King of Kong: Arcade Gaming Culture vs. Modern Gaming Culture

By Jo Kim

When I was in elementary school in South Korea (back in 2001), I was, too, a part of this “arcade gaming culture.” Though as not as intense as one portrayed in this movie, I too had my taste of arcade gaming. Every time I got out of school, I would rush to the nearest stationery store (or Moongoojeom in Korean), and insert my coin in to the gaming machine. Normally, I would play something like Tekken or FIFA. Normally, when I played a game, other kids would surround around me just to watch me play games, and at times, other kids would join in the game from the other side to play against me.

Like portrayed in the movie, the Arcade Gaming Culture seems to be more group-oriented (or social) than the modern gaming culture, which revolves around computer gaming/console gaming.


This is not to say that modern gaming culture is not social. There are PC cafes and console cafes where people gather around to play their favorite games on the PC or game systems (shown below [an internet cafe]).


As seen by comparing the above photos, you can see that the modern gaming culture relies less on group communication and focuses on the individual’s game play experience. Because of this, there is less pressure playing games in the modern gaming culture than there was in the arcade gaming culture. In the movie, Steve was constantly pressured under the viewing eyes when competing for the Donkey Kong title. However, nowadays, unlike in the movie, one does not have to make oneself vulnerable to such causes by playing at home (online tournaments). There are times in the modern gaming culture where one has to play in front of large audiences (offline tournaments), but these are limited to the select few only.

In conclusion, the modern gaming culture has shifted away from the arcade gaming culture’s group-oriented way of gaming to more of an individual-based way of gaming. I personally favor this change, as I am more comfortable in a such setting than I am in front of a mass group. What about you guys? Which type of gaming culture do you prefer?


2 thoughts on “King of Kong: Arcade Gaming Culture vs. Modern Gaming Culture”

  1. With no past gaming experience, I find it interesting that you prefer the solo gaming experience. I don’t argue that the trend you identify is real, but I’m curious why you enjoy gaming on your own. You mention less pressure, but at the most elite level, doesn’t the same type of pressure shown in King of Kong apply (ie the NY Times article we read last week where the Staples Center was completely sold out for the League of Legends tournament)?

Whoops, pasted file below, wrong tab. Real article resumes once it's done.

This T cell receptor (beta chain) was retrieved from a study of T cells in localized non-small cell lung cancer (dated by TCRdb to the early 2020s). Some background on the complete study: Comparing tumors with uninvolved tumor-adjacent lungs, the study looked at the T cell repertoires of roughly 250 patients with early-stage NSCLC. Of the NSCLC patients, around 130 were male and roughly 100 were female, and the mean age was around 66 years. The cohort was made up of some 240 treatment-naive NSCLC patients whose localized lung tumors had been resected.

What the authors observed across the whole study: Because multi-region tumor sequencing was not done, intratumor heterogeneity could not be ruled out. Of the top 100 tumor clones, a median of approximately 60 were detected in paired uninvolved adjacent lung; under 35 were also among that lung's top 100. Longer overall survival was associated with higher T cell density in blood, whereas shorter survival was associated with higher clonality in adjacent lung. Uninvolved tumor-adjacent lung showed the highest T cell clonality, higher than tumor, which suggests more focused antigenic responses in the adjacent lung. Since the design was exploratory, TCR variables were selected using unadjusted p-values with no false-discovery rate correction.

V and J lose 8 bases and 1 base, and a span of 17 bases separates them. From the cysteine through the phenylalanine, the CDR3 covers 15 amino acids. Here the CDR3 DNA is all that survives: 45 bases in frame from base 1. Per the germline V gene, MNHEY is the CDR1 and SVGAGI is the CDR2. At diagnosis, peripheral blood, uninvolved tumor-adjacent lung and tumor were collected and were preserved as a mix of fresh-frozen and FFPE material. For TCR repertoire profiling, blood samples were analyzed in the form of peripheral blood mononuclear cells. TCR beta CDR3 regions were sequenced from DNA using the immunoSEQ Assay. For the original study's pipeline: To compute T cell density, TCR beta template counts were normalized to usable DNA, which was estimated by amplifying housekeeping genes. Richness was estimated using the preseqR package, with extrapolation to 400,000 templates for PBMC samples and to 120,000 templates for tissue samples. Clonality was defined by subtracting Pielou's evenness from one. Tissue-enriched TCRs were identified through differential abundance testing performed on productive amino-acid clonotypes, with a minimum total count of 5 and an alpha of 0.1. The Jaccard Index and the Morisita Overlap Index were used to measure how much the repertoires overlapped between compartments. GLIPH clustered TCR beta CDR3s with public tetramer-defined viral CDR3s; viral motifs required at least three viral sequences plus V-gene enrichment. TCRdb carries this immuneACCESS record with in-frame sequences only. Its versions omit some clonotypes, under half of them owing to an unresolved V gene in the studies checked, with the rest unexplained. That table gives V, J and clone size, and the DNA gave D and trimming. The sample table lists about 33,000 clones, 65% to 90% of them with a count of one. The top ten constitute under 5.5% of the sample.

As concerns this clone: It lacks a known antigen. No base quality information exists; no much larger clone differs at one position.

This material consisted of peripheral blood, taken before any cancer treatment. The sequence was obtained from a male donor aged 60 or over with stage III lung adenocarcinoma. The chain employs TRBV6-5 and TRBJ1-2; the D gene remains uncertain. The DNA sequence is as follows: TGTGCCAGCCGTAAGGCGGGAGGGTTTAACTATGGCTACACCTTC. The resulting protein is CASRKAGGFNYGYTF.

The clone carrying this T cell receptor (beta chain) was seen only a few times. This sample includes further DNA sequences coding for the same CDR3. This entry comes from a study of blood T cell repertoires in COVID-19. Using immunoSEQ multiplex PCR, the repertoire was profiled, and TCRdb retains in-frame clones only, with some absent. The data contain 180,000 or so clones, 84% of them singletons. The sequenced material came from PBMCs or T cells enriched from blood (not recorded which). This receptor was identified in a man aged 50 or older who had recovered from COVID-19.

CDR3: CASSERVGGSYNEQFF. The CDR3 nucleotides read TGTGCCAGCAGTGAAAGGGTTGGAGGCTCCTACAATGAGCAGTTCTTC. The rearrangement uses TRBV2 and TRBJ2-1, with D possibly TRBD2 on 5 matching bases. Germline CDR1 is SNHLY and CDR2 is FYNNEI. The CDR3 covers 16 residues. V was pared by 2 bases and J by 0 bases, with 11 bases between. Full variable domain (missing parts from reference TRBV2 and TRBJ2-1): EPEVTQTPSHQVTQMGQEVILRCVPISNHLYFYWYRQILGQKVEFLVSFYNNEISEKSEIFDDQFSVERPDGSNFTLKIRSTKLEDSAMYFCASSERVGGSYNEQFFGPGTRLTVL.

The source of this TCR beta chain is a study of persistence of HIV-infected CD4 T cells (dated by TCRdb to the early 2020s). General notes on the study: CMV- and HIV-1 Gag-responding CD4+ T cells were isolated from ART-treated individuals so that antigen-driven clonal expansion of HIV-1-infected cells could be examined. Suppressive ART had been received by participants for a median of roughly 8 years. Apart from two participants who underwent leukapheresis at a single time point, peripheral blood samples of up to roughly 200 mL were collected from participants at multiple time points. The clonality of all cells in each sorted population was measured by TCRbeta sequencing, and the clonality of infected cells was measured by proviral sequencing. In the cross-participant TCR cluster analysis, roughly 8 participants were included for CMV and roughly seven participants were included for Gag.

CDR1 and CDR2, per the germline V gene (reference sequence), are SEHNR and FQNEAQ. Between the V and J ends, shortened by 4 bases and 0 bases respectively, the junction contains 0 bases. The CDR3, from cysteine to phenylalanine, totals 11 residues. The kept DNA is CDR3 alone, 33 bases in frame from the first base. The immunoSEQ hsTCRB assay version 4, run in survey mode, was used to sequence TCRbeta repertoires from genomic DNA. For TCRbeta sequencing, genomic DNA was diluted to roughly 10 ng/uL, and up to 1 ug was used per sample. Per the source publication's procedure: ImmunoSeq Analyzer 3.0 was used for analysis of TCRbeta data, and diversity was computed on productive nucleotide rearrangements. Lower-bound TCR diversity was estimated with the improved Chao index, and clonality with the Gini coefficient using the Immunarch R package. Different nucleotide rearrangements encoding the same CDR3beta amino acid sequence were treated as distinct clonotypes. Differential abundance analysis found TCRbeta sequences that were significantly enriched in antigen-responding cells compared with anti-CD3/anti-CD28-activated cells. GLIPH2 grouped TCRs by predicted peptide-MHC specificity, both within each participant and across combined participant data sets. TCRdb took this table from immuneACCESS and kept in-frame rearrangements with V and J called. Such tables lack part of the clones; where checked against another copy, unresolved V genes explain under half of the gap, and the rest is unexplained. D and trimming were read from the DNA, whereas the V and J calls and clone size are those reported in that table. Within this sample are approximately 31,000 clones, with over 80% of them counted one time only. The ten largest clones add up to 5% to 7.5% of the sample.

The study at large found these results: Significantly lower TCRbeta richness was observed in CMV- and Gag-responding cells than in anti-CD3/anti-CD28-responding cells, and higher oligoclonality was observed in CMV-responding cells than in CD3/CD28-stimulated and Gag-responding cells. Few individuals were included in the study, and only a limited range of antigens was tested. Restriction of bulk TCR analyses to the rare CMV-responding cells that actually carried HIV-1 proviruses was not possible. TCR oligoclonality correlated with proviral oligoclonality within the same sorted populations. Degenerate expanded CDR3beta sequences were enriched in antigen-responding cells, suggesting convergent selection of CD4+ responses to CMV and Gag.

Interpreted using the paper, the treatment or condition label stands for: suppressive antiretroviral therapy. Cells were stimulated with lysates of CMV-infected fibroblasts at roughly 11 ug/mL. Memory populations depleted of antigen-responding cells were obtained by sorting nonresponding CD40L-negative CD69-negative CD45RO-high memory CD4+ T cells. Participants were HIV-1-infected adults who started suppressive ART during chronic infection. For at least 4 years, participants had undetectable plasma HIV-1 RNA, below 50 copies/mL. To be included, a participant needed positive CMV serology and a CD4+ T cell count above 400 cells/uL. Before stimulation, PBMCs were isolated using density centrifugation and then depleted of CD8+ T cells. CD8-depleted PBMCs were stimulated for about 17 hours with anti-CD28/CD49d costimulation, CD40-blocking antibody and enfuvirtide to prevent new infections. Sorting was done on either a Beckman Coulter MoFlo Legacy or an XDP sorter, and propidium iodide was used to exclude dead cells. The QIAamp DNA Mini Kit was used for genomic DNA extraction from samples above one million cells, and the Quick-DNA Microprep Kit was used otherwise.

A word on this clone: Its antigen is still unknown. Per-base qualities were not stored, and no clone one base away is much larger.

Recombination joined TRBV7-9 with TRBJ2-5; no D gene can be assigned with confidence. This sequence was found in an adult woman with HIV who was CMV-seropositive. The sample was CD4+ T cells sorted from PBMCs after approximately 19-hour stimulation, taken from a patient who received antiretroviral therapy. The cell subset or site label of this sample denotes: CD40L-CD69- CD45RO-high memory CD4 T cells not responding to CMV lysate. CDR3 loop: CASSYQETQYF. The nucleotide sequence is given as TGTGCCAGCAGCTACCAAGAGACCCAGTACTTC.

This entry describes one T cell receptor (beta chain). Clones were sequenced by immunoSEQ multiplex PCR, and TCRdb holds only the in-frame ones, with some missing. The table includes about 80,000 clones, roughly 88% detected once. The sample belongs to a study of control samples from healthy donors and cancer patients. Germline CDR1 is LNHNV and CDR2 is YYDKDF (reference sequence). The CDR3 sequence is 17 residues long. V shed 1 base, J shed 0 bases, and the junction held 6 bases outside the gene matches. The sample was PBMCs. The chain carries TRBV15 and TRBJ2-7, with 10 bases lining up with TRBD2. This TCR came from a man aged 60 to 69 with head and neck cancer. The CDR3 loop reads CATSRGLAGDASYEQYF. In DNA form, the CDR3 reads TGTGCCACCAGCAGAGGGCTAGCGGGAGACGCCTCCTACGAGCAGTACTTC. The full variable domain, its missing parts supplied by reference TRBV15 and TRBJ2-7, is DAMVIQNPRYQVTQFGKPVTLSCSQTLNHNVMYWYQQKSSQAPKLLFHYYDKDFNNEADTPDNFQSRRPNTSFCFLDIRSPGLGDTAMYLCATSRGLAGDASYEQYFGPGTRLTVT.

There seems to be a difference in the reasons behind the spectators for arcade vs. modern game culture which I find especially interesting. In King of Kong, spectators exist to regulate the game: make sure the device is “to code,” that no one is cheating, etc. However, technology has advanced so that these in-person regulators aren’t as needed (or has it? I’d assume there’s a fair amount of hacking that goes on in the gaming world today). My point is that there seems to be a shift from spectators-as-judges to spectators-as-audience, which again points to the broadening of the gaming world which we keep coming back to.

    -Emma Baker

  2. I think this is a very interesting observation you’ve made. I also recognize a shift from the group mentality in gaming, that there used to be an inherent part of gaming that included conversation and interaction with others, often as you watch others play. My example for this is thinking back to when most of the games were 2 player, and everyone would sit around and watch as two people faced off, or in a game like Super Smash Bros. where everyone rotated turns getting to play.
    I think the shift comes from the advancement of gaming technology to allow almost everyone to be included and to be able to link people without them having to leave their homes. This gives everyone equal opportunity to play and improve, thus shifting the emphasis to how good the individual is. Since games have made it easier to find people to play with, there’s no need to seek friends willing to play, and often times people get so competitive about the game that they feel time playing with a worse friend holds them back from being their best.
    That being said, there’s nothing like getting online and playing video games with your close friends and/or people you know in “rl” and working together with them. To respond to your question, I think I like the new direction. The advancement of social media and other technologies is rapidly limiting human contact in today’s society, and I think video games provide a uniquely insightful and personal way to interact with friends.

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